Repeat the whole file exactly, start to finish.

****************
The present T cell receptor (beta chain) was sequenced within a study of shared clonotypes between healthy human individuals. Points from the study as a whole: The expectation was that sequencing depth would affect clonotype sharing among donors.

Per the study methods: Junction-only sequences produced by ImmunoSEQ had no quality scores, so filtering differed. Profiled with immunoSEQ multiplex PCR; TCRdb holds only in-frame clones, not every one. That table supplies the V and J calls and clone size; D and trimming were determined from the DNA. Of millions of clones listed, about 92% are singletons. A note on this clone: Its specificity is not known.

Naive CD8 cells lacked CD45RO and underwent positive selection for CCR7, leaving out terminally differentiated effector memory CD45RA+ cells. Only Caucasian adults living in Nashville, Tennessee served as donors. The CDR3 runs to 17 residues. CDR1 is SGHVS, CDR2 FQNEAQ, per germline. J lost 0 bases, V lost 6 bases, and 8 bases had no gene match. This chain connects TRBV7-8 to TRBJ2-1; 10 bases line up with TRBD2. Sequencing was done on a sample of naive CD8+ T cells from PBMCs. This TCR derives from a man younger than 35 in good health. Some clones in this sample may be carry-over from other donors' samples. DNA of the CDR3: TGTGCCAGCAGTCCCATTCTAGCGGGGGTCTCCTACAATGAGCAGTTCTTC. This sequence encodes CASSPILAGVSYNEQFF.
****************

The present T cell receptor (beta chain) was sequenced within a study of shared clonotypes between healthy human individuals. Points from the study as a whole: The expectation was that sequencing depth would affect clonotype sharing among donors.

Per the study methods: Junction-only sequences produced by ImmunoSEQ had no quality scores, so filtering differed. Profiled with immunoSEQ multiplex PCR; TCRdb holds only in-frame clones, not every one. That table supplies the V and J calls and clone size; D and trimming were determined from the DNA. Of millions of clones listed, about 92% are singletons. A note on this clone: Its specificity is not known.

Naive CD8 cells lacked CD45RO and underwent positive selection for CCR7, leaving out terminally differentiated effector memory CD45RA+ cells. Only Caucasian adults living in Nashville, Tennessee served as donors. The CDR3 runs to 17 residues. CDR1 is SGHVS, CDR2 FQNEAQ, per germline. J lost 0 bases, V lost 6 bases, and 8 bases had no gene match. This chain connects TRBV7-8 to TRBJ2-1; 10 bases line up with TRBD2. Sequencing was done on a sample of naive CD8+ T cells from PBMCs. This TCR derives from a man younger than 35 in good health. Some clones in this sample may be carry-over from other donors' samples. DNA of the CDR3: TGTGCCAGCAGTCCCATTCTAGCGGGGGTCTCCTACAATGAGCAGTTCTTC. This sequence encodes CASSPILAGVSYNEQFF.